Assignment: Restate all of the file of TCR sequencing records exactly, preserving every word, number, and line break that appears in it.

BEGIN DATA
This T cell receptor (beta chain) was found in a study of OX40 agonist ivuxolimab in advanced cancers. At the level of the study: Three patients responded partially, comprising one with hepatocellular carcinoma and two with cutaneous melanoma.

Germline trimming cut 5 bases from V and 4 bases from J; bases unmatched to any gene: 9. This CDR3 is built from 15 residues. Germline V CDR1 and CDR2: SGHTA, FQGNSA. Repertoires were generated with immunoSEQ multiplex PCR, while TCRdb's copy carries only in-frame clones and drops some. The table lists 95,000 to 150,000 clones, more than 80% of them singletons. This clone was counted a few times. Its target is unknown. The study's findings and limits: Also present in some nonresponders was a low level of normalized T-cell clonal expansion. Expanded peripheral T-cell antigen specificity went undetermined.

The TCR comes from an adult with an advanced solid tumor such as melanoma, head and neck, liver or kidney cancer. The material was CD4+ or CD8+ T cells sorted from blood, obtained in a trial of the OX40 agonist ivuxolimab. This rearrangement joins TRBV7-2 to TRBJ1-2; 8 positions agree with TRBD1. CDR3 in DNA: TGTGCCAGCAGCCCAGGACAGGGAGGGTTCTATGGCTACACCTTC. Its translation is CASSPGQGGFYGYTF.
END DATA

This T cell receptor (beta chain) was found in a study of OX40 agonist ivuxolimab in advanced cancers. At the level of the study: Three patients responded partially, comprising one with hepatocellular carcinoma and two with cutaneous melanoma.

Germline trimming cut 5 bases from V and 4 bases from J; bases unmatched to any gene: 9. This CDR3 is built from 15 residues. Germline V CDR1 and CDR2: SGHTA, FQGNSA. Repertoires were generated with immunoSEQ multiplex PCR, while TCRdb's copy carries only in-frame clones and drops some. The table lists 95,000 to 150,000 clones, more than 80% of them singletons. This clone was counted a few times. Its target is unknown. The study's findings and limits: Also present in some nonresponders was a low level of normalized T-cell clonal expansion. Expanded peripheral T-cell antigen specificity went undetermined.

The TCR comes from an adult with an advanced solid tumor such as melanoma, head and neck, liver or kidney cancer. The material was CD4+ or CD8+ T cells sorted from blood, obtained in a trial of the OX40 agonist ivuxolimab. This rearrangement joins TRBV7-2 to TRBJ1-2; 8 positions agree with TRBD1. CDR3 in DNA: TGTGCCAGCAGCCCAGGACAGGGAGGGTTCTATGGCTACACCTTC. Its translation is CASSPGQGGFYGYTF.